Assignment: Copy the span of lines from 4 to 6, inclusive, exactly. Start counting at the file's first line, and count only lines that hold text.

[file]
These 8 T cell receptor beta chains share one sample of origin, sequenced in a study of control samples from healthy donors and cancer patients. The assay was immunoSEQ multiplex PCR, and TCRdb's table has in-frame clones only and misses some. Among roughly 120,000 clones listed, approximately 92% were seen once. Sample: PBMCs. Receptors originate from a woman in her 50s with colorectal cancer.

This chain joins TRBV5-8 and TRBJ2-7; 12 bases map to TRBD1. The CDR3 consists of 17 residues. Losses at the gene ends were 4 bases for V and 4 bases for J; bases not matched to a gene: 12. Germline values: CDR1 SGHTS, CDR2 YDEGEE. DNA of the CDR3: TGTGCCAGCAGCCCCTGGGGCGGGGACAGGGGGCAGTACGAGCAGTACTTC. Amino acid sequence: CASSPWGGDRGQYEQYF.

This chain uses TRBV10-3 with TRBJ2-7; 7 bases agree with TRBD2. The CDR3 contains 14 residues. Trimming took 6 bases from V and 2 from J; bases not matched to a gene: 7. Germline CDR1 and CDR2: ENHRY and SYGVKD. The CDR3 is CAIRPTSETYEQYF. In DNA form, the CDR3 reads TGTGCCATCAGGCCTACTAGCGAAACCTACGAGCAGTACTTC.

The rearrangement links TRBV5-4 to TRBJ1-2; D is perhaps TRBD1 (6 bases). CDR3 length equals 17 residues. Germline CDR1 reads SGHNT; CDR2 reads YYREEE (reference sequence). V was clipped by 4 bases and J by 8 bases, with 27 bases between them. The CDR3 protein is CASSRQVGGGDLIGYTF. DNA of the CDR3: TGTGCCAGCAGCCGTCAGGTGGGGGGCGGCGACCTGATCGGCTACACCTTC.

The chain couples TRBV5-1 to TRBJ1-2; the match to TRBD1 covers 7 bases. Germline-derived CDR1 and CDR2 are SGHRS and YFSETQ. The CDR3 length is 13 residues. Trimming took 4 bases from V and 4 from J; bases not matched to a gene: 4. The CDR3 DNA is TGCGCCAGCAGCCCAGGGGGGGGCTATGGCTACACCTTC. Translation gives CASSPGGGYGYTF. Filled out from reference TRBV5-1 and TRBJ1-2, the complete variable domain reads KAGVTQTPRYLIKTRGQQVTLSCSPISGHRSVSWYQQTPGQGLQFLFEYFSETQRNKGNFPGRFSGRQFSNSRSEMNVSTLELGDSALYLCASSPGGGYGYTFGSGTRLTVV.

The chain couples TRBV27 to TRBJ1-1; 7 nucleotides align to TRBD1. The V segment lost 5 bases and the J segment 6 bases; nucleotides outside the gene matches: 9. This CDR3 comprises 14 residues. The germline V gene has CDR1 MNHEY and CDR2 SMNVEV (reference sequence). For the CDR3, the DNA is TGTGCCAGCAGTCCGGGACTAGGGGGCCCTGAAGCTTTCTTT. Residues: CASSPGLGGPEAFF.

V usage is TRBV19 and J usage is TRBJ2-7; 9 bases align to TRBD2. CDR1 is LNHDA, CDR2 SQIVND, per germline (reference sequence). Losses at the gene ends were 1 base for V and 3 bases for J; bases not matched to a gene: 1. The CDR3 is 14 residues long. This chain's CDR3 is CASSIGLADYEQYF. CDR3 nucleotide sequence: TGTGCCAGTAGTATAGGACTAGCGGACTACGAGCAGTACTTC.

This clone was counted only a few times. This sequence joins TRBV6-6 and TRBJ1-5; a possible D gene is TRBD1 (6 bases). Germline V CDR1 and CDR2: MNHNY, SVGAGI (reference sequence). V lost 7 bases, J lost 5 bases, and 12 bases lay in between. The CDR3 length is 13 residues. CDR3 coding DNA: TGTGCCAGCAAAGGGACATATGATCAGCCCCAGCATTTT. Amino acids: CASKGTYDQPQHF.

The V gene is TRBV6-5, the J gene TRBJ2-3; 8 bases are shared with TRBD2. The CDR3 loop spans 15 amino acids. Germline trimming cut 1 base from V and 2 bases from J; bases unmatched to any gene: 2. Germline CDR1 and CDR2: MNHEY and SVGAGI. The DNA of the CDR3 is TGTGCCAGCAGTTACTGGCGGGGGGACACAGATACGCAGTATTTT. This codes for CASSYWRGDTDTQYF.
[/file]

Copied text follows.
The rearrangement links TRBV5-4 to TRBJ1-2; D is perhaps TRBD1 (6 bases). CDR3 length equals 17 residues. Germline CDR1 reads SGHNT; CDR2 reads YYREEE (reference sequence). V was clipped by 4 bases and J by 8 bases, with 27 bases between them. The CDR3 protein is CASSRQVGGGDLIGYTF. DNA of the CDR3: TGTGCCAGCAGCCGTCAGGTGGGGGGCGGCGACCTGATCGGCTACACCTTC.

The chain couples TRBV5-1 to TRBJ1-2; the match to TRBD1 covers 7 bases. Germline-derived CDR1 and CDR2 are SGHRS and YFSETQ. The CDR3 length is 13 residues. Trimming took 4 bases from V and 4 from J; bases not matched to a gene: 4. The CDR3 DNA is TGCGCCAGCAGCCCAGGGGGGGGCTATGGCTACACCTTC. Translation gives CASSPGGGYGYTF. Filled out from reference TRBV5-1 and TRBJ1-2, the complete variable domain reads KAGVTQTPRYLIKTRGQQVTLSCSPISGHRSVSWYQQTPGQGLQFLFEYFSETQRNKGNFPGRFSGRQFSNSRSEMNVSTLELGDSALYLCASSPGGGYGYTFGSGTRLTVV.

The chain couples TRBV27 to TRBJ1-1; 7 nucleotides align to TRBD1. The V segment lost 5 bases and the J segment 6 bases; nucleotides outside the gene matches: 9. This CDR3 comprises 14 residues. The germline V gene has CDR1 MNHEY and CDR2 SMNVEV (reference sequence). For the CDR3, the DNA is TGTGCCAGCAGTCCGGGACTAGGGGGCCCTGAAGCTTTCTTT. Residues: CASSPGLGGPEAFF.